This article provides an overview of the private parties’ duties and obligations under the Brazilian AML Law, particularly those applicable to individuals and legal entities that market or intermediate luxury goods other than jewelry, luxury cars, fine art and antiquities (“Luxury Goods Traders”).

Luxury Goods Traders and the COAF 

Luxury Goods Traders operate in a market sector considered vulnerable to money laundering. Obligations such as the identification and maintenance of accurate records of customers and their transactions (know your customer), and communications of suspicious transactions to the regulatory bodies, that may encompass money laundering, have an important role in diminishing the criminal networks.

In this context, the Council of Financial Activities Control (“COAF”) enacted Resolution No. 25, of January 16, 2013 (“Resolution No. 25/2013”), establishing procedures to prevent money laundering and terrorism financing applicable to Luxury Goods Traders. Traders of jewelry, luxury cars, fine art and antiquities, which are also considered luxury items, are subject to other regulations.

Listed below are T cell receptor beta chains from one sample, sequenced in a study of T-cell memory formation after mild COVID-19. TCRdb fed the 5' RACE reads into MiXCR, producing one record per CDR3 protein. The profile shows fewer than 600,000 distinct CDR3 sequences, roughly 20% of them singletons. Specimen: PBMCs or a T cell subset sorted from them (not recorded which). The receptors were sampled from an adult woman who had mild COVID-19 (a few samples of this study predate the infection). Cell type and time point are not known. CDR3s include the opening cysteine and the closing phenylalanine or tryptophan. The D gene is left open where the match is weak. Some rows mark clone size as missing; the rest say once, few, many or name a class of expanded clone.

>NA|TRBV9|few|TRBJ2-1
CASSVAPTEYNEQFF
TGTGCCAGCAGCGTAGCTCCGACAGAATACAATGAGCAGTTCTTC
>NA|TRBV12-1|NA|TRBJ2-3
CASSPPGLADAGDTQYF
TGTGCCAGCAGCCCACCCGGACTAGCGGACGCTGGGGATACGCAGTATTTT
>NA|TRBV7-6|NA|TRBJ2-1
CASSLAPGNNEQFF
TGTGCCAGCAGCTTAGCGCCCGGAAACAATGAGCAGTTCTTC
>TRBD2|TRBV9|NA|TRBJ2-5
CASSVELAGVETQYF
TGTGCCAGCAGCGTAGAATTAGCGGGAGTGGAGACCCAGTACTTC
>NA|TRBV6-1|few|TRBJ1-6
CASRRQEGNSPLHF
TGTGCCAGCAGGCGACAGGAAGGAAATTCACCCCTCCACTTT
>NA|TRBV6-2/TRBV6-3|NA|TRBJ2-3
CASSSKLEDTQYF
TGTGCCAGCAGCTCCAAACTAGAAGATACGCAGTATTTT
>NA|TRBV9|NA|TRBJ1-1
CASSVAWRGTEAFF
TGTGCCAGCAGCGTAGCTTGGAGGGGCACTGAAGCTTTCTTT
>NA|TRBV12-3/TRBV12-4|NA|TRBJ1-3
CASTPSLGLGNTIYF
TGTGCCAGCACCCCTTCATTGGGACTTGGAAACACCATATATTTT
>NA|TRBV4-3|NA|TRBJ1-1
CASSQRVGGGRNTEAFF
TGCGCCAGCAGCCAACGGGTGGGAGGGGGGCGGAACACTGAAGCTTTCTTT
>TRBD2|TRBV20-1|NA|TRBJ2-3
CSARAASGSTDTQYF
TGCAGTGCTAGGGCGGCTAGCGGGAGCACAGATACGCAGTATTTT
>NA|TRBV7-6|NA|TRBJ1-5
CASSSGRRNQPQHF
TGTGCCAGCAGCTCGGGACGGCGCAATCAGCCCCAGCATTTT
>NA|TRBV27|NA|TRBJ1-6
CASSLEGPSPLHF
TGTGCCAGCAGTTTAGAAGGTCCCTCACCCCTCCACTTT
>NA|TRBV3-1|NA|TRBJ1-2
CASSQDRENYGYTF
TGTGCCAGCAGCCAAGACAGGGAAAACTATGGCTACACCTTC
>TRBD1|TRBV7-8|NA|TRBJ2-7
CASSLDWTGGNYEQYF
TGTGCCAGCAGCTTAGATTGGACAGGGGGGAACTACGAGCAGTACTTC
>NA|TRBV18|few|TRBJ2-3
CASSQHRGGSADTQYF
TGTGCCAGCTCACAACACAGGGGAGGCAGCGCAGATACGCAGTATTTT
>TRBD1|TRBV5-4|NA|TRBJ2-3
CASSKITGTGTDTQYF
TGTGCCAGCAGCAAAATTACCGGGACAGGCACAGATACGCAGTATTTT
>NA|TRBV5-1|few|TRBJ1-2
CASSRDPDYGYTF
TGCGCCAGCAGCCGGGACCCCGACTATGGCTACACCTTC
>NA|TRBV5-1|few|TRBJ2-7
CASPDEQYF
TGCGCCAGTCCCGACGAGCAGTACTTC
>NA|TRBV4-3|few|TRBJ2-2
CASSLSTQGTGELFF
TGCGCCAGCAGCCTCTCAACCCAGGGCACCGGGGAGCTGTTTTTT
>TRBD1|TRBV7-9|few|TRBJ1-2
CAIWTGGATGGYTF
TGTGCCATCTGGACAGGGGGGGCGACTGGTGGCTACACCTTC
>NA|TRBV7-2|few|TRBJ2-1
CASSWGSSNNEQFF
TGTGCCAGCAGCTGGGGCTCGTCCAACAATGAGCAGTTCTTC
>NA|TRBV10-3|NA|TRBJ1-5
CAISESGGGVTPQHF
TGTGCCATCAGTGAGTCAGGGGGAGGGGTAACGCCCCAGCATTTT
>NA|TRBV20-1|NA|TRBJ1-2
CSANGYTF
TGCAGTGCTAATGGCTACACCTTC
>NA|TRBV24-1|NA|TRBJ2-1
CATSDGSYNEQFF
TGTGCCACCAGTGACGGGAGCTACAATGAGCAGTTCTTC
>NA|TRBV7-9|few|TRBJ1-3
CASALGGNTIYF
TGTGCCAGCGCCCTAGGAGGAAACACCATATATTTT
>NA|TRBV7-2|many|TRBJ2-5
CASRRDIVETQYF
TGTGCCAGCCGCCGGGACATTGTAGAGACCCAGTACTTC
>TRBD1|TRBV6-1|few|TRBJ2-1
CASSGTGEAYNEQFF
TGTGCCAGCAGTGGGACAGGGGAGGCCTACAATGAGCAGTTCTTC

The COAF is the Brazilian administrative body bound to the Ministry of Finance that was created by the Brazilian AML Law with the purpose to prevent and combat money laundering and terrorism financing. Among its attributions, the COAF is responsible for receiving, examining and identifying suspicious occurrences of unlawful activities, and for applying administrative sanctions, coordinating and proposing mechanisms of cooperation and exchange of information in order to enable quick and efficient actions against the concealment of goods, rights and values.